Big East Tournament or Big East Championship may refer to:
... outright regular-season title, Louisville received a double-bye in the Big East Tournament and played their first game in the tournament quarterfinals ... In the tournament, Louisville beat Providence 73–55 in the quarterfinals and #10 Villanova 69–55 in the semifinals to advance to the school's first ever Big East Tournament championship game in four seasons in ... In the finals, Louisville won its first Big East Tournament Championship, defeating #18 Syracuse 76–66 ...
... March 11, 1990 - UConn beat Syracuse 78–75 at Madison Square Garden to win its first Big East Tournament Championship ... at the buzzer to beat Clemson 71–70 in the 1990 Sweet 16 at Brendan Byrne Arena in East Rutherford, New Jersey ... The Huskies closed the game with a 12–0 run and won the Big East Championship 75–74 on an off-balance floater from All-American Ray Allen at Madison ...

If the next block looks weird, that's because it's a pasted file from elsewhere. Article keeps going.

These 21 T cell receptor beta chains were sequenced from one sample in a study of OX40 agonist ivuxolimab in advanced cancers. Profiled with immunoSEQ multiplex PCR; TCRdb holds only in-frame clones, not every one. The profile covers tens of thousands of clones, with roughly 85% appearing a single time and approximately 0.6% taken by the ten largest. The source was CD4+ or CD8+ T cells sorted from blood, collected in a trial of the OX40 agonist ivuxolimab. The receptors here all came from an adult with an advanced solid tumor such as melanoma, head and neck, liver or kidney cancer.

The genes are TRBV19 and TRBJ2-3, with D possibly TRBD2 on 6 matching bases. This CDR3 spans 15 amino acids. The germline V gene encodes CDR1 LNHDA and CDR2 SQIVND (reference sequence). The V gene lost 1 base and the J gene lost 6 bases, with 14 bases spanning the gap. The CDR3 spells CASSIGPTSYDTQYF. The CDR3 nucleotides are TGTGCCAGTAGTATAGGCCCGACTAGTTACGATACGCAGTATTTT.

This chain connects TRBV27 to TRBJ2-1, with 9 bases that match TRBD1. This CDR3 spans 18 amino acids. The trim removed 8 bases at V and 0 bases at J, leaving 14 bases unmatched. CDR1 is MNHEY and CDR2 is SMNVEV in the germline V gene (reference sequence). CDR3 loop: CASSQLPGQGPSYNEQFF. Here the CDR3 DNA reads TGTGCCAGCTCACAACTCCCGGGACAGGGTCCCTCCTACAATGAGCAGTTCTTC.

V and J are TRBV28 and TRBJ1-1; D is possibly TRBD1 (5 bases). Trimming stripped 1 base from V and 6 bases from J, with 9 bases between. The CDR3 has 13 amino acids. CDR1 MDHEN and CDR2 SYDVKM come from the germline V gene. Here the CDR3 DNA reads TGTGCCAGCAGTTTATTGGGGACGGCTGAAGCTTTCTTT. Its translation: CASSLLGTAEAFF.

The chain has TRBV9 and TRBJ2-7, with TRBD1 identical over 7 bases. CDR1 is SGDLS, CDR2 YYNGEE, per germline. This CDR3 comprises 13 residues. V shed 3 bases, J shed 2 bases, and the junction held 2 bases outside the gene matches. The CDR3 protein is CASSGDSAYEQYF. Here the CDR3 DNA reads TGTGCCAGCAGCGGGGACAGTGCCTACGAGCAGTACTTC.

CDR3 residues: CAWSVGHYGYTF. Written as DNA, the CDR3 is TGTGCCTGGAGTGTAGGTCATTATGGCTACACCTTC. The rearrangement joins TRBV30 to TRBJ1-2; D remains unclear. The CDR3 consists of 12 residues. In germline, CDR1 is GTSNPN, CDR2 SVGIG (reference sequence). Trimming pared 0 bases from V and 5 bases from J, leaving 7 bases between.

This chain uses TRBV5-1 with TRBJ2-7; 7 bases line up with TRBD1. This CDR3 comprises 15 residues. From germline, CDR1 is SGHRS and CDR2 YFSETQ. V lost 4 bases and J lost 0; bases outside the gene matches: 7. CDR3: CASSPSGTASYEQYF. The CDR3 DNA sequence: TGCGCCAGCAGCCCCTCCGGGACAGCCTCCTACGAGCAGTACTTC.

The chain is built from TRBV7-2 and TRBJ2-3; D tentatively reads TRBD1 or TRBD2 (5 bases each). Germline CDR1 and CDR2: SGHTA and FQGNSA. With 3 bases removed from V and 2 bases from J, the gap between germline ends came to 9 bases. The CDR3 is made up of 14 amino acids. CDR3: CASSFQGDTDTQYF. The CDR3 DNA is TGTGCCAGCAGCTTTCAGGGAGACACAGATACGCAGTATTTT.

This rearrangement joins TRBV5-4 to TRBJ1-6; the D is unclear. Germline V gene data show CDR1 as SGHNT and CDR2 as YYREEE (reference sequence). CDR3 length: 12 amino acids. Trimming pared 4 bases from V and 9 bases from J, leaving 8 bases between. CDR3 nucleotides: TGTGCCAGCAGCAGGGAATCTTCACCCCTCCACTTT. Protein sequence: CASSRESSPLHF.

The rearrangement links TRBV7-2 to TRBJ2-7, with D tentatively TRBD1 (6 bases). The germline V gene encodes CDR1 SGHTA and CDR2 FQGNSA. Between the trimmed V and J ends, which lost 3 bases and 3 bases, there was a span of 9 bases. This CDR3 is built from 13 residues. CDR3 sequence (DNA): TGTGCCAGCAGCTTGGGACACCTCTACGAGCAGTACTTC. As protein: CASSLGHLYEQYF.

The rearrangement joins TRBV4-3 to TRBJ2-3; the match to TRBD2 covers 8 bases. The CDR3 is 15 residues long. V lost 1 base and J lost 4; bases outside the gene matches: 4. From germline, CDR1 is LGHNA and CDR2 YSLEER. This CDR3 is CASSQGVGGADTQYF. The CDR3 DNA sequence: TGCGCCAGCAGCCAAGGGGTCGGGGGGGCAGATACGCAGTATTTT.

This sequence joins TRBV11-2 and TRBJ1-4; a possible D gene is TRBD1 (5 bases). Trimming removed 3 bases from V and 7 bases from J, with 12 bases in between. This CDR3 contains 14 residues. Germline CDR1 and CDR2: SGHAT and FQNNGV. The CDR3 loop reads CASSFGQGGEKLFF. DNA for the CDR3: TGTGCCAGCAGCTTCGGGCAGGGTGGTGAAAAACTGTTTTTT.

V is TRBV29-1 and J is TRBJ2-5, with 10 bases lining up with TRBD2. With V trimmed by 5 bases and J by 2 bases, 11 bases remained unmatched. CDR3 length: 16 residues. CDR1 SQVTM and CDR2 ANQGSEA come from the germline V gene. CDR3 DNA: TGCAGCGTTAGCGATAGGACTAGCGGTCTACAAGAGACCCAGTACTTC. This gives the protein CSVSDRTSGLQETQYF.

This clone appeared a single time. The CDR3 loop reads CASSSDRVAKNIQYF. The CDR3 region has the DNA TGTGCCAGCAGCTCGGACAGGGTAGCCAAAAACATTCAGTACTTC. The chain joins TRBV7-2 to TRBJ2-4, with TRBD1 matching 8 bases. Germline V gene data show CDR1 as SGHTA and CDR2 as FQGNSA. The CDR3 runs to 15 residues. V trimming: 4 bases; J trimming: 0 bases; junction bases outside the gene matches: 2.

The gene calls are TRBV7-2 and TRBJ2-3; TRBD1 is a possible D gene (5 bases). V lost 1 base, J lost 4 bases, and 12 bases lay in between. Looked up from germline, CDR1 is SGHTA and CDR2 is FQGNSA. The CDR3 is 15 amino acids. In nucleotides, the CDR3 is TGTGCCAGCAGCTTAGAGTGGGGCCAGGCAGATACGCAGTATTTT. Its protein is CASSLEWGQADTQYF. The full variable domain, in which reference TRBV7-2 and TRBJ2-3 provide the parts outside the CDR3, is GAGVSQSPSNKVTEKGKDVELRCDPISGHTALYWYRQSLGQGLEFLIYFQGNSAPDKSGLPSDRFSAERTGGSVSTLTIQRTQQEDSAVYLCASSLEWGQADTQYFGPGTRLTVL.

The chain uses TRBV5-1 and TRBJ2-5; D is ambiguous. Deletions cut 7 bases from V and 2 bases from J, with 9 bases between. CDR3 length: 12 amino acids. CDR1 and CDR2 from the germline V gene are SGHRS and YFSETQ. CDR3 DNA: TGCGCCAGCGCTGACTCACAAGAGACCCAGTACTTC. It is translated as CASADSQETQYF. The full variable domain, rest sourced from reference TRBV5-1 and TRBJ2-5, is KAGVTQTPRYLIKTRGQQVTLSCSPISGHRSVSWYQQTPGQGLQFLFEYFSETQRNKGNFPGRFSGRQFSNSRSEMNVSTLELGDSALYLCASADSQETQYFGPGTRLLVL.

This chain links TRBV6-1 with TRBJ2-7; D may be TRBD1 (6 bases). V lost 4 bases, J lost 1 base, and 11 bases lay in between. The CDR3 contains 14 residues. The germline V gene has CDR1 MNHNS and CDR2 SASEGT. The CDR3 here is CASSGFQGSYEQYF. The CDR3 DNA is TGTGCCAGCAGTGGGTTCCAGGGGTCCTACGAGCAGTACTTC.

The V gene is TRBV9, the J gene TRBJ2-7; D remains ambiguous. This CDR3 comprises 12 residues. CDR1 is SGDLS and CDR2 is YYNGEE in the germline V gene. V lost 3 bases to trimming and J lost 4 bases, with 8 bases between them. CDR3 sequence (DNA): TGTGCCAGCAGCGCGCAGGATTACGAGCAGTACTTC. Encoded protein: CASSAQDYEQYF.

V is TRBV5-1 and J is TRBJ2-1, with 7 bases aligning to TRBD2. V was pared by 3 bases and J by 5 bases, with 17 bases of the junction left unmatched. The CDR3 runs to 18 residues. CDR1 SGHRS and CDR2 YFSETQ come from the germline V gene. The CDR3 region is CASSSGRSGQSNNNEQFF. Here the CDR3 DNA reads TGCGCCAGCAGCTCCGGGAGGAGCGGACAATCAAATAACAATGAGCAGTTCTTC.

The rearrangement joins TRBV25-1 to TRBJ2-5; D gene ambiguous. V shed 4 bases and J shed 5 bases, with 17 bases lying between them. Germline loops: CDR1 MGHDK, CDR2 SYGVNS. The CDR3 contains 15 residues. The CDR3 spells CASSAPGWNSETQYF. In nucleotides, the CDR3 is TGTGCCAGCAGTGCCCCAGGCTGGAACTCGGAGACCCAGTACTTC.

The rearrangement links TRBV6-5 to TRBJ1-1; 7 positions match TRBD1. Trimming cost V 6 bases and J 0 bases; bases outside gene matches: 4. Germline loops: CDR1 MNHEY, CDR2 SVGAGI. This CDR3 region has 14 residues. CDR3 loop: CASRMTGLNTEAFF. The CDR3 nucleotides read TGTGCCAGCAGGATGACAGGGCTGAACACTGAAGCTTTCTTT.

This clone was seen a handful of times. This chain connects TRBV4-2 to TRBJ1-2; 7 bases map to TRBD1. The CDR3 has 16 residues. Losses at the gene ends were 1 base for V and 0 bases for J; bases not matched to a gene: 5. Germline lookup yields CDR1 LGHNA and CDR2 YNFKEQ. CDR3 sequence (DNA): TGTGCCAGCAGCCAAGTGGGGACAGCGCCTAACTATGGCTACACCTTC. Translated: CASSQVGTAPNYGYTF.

... In Big East play, the team only lost two games in four seasons for a combined record of 66-2 ... Uconn won the Big East Regular season Championship and the post-season Big East Tournament Championship all four years ... The Huskies went to the NCAA Tournament all four years, making the Sweet Sixteen each time, and the Final Four in her last two seasons ...
... Dixon, the Panthers continued the progress begun under Howland, registering a third straight Big East regular season championship (2004), a fourth ... helm, Pitt's success continued with frequent national rankings, four Big East tournament championship game appearances in five seasons (2004, 2006, 2007 2008), a Big East Tournament. 15, 2009, the Panthers received their first ever No.1 seed (East Region) in the 2009 NCAA Tournament ...
Famous quotes containing the words big and/or east:
“The hippopotamus is strong
And huge of head and broad of bustle;
The limbs on which he rolls along
Are big with hippopotomuscle.”
—Arthur Guiterman (18911943)
“Though all the East did quake to hear
Of Alexanders dreadful name,
And all the West likewise did fear
To hear of Julius Caesars fame,”
—Robert Southwell (1561?1595)